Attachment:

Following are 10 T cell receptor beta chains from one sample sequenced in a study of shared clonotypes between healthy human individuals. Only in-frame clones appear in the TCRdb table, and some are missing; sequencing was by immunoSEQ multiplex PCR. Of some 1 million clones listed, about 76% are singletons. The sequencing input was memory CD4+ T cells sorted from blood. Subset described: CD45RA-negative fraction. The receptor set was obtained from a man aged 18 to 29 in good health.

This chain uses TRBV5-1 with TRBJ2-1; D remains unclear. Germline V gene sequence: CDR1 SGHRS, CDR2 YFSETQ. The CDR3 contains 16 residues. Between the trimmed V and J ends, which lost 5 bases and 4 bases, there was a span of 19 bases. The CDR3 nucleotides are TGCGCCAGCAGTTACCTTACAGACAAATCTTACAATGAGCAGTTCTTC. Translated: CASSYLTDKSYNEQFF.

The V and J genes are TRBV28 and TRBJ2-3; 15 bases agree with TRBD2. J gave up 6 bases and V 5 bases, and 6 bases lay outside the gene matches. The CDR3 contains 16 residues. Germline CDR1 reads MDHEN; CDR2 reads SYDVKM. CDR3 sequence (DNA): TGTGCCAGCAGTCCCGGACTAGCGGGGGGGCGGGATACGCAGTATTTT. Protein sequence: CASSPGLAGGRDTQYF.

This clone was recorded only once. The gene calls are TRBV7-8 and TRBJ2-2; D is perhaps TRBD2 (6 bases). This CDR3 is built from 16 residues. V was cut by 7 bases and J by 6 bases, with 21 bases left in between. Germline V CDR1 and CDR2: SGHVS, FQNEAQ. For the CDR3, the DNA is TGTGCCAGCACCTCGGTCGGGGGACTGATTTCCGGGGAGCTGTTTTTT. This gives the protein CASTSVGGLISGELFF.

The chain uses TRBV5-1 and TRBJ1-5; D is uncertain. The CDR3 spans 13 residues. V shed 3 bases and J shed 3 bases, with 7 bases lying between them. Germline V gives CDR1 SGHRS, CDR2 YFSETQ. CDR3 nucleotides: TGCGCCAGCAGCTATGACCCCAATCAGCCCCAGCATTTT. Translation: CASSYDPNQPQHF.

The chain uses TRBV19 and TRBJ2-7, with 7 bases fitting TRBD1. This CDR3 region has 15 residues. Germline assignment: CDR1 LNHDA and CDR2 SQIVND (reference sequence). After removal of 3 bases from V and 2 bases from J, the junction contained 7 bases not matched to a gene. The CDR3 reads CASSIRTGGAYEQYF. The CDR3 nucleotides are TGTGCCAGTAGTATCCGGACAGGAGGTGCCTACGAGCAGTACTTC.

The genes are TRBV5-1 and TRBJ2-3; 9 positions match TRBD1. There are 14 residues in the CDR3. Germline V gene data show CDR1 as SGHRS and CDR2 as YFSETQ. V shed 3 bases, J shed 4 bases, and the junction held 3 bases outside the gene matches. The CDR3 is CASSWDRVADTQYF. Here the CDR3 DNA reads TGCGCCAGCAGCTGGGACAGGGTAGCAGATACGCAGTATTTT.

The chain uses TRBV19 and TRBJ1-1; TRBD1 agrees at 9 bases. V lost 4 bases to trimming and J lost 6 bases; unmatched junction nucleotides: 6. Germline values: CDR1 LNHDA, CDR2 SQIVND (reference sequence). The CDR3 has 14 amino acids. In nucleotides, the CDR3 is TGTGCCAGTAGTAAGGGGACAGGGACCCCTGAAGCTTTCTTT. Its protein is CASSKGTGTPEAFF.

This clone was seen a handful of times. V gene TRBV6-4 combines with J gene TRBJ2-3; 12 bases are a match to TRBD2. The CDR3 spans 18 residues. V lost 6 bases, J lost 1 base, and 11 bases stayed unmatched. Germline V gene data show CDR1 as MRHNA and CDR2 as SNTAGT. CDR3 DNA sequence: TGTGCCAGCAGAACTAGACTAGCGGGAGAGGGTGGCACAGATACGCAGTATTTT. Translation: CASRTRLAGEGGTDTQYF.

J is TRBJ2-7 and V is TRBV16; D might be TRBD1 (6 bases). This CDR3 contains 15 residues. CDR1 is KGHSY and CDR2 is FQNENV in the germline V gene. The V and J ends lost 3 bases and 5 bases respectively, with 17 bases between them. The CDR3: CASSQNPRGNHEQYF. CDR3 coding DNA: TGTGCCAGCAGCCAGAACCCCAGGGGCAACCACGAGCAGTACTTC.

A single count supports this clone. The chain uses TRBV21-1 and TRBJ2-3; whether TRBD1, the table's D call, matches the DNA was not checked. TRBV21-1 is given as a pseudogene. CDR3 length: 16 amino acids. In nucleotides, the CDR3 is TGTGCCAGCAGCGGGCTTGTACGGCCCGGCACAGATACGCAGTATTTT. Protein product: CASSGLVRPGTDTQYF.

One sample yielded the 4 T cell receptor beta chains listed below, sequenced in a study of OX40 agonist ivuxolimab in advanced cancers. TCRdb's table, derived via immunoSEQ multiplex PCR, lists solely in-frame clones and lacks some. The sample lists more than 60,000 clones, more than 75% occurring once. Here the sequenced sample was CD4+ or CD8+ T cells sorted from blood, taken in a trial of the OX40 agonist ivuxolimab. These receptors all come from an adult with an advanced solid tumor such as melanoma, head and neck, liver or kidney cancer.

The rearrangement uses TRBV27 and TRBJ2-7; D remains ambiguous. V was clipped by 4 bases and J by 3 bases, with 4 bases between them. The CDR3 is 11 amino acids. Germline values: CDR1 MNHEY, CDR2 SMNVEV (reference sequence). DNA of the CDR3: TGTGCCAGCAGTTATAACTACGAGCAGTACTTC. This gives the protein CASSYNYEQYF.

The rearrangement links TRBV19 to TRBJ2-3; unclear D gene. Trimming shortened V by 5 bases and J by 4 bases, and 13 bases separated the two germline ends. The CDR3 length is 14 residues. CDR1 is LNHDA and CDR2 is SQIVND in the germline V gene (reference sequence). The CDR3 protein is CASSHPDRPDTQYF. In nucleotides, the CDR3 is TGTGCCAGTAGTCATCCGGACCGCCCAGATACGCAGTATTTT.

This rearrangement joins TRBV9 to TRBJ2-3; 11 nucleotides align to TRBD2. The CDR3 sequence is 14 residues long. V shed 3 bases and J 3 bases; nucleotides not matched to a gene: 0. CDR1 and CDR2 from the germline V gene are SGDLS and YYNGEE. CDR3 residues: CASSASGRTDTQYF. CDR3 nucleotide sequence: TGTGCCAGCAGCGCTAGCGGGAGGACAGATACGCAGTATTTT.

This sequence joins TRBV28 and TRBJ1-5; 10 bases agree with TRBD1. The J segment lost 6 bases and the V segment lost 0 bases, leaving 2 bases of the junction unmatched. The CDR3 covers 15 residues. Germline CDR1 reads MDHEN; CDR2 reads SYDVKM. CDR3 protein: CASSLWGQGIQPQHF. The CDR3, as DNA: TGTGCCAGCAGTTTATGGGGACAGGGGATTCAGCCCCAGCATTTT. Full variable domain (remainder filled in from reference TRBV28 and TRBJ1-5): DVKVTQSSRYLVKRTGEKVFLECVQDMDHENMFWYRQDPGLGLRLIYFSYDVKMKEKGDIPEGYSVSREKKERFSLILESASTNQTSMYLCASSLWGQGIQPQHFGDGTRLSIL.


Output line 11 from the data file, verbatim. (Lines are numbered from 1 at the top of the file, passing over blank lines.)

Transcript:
A single count supports this clone. The chain uses TRBV21-1 and TRBJ2-3; whether TRBD1, the table's D call, matches the DNA was not checked. TRBV21-1 is given as a pseudogene. CDR3 length: 16 amino acids. In nucleotides, the CDR3 is TGTGCCAGCAGCGGGCTTGTACGGCCCGGCACAGATACGCAGTATTTT. Protein product: CASSGLVRPGTDTQYF.